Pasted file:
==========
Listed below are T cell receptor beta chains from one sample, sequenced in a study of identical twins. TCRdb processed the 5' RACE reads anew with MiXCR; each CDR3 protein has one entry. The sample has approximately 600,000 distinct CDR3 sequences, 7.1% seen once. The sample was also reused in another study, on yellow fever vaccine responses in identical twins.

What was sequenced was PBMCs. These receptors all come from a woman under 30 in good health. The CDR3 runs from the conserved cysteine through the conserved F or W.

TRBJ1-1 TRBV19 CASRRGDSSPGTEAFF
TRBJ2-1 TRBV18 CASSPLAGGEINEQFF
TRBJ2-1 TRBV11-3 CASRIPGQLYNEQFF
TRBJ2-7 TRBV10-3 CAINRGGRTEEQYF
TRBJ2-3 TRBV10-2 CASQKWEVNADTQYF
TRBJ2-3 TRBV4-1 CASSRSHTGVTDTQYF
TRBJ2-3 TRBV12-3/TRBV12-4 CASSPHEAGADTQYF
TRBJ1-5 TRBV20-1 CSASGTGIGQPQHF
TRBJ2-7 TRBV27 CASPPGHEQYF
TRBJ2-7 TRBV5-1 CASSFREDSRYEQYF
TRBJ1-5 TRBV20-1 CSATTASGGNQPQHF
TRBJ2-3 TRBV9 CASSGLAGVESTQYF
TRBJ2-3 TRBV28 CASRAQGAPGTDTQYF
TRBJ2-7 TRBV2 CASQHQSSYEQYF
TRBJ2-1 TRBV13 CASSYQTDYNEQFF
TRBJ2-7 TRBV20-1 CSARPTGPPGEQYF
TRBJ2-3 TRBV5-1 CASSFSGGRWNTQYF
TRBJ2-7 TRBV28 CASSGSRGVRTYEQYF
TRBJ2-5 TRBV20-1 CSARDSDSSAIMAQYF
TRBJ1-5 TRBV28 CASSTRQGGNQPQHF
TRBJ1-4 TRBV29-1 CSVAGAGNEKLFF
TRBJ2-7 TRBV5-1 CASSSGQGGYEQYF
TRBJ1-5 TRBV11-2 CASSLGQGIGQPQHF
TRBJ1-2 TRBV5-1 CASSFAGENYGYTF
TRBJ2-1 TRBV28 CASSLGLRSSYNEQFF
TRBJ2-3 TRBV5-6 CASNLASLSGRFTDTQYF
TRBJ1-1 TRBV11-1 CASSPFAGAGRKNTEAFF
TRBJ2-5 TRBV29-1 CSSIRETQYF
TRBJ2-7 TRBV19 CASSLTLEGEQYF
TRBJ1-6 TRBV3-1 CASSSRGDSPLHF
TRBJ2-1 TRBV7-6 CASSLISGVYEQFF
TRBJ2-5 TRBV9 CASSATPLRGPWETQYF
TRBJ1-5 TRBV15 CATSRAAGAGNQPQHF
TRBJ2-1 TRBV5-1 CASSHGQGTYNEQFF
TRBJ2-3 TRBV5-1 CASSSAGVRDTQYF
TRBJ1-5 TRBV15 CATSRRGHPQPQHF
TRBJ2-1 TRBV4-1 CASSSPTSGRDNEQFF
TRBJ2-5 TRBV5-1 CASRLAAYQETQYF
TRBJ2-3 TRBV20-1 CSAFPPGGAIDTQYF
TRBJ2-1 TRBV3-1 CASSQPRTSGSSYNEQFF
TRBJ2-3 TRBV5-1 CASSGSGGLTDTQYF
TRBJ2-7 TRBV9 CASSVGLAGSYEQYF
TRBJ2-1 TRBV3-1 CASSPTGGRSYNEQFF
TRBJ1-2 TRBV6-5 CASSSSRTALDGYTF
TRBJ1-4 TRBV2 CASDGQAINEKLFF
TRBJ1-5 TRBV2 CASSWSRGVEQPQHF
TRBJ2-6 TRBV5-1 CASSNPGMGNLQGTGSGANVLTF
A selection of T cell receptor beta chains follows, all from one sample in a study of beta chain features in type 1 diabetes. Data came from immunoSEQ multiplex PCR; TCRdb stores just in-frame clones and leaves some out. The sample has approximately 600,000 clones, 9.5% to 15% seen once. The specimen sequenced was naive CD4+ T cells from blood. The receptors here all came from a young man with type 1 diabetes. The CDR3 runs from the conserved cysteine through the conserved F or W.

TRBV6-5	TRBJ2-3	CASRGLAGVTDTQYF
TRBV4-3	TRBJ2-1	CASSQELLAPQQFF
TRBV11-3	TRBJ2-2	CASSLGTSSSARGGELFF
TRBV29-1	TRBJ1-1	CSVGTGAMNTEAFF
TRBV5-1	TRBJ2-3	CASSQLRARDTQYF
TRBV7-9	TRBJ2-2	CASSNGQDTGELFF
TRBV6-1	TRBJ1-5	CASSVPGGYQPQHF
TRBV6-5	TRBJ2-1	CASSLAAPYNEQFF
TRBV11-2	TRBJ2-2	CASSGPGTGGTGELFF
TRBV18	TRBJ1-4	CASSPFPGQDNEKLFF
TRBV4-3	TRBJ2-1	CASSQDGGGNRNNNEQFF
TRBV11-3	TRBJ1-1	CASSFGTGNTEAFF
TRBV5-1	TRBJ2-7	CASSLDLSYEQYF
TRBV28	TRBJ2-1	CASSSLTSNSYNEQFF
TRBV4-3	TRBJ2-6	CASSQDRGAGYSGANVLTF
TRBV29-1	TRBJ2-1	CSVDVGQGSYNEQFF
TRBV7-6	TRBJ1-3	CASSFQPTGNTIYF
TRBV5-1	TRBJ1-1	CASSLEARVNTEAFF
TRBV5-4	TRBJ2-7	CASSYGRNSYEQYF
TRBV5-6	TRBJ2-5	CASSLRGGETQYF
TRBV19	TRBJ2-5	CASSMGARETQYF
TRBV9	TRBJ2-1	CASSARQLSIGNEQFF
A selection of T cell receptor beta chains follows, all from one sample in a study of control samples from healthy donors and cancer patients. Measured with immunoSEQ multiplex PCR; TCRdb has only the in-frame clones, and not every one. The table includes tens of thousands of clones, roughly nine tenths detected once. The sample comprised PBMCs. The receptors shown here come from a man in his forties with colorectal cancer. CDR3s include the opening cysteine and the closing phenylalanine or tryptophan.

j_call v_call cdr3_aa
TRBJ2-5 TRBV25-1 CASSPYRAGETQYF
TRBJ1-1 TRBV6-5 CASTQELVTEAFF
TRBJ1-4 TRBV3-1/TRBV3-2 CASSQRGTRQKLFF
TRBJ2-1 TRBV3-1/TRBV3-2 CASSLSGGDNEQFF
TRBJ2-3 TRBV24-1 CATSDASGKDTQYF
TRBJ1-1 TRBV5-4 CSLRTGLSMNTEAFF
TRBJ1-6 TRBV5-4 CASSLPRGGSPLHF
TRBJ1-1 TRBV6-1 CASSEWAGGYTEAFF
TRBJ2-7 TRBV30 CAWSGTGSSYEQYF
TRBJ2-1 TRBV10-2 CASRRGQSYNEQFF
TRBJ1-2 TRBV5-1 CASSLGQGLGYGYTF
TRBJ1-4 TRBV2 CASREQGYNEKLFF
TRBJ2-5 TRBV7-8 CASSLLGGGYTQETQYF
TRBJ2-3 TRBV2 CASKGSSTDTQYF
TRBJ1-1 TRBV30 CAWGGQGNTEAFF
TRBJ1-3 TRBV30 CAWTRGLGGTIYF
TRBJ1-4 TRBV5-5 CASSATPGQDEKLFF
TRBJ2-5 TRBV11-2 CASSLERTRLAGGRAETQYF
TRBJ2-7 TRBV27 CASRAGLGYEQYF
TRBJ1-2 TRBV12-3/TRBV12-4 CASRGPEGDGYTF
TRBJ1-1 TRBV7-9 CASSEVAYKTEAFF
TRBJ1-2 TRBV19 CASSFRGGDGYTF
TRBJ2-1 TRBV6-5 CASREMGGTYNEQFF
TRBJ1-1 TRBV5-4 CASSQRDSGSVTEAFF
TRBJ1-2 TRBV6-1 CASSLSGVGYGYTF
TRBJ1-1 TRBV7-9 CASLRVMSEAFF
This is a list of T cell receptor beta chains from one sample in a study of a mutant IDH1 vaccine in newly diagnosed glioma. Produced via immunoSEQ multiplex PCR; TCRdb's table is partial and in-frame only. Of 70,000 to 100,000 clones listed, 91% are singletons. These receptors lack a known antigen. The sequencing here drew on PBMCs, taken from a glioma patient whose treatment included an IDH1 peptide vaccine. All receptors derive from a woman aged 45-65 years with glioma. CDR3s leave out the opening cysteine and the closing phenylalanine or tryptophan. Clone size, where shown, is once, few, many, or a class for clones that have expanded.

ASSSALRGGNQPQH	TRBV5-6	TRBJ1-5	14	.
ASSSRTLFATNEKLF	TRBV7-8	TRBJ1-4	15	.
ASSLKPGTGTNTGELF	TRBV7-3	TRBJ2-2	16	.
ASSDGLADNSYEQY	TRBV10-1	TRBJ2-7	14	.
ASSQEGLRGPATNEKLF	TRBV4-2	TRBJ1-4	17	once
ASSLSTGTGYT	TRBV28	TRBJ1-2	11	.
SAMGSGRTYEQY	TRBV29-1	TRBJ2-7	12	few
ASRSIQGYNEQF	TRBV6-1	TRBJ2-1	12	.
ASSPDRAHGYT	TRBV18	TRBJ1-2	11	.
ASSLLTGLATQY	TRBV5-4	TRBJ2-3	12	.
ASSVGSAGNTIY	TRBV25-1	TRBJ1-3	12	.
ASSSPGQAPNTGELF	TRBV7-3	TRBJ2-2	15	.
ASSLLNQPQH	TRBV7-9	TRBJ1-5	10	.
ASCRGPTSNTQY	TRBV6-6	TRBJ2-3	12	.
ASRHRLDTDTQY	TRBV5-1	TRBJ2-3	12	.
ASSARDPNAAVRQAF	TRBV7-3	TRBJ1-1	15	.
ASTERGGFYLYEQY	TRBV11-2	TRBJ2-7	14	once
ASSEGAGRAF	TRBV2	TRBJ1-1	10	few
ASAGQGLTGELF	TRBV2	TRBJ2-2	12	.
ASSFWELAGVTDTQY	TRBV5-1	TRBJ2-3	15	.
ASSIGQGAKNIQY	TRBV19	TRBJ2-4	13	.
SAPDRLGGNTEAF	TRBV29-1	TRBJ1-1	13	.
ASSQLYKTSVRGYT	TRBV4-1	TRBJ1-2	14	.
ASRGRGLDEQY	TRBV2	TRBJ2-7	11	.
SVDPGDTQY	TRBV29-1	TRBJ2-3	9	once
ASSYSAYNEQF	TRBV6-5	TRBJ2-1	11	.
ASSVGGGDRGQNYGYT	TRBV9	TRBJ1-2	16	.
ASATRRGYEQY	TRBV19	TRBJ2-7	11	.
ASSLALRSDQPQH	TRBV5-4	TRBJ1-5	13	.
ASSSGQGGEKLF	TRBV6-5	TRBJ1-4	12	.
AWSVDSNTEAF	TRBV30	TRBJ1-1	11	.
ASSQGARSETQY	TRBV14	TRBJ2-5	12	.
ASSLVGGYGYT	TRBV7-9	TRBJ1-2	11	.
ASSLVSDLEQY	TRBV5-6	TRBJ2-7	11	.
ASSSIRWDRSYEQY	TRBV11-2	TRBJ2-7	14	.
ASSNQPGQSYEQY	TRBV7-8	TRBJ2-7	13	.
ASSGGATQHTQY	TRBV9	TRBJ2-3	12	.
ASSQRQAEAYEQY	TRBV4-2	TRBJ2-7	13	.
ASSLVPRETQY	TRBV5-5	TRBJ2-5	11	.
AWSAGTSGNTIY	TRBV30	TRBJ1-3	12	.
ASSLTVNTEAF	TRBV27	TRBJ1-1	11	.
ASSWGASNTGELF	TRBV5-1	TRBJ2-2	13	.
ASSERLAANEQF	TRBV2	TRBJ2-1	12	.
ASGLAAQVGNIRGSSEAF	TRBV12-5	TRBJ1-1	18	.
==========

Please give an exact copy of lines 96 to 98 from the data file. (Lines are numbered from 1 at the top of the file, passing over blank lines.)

TRBJ1-2 TRBV19 CASSFRGGDGYTF
TRBJ2-1 TRBV6-5 CASREMGGTYNEQFF
TRBJ1-1 TRBV5-4 CASSQRDSGSVTEAFF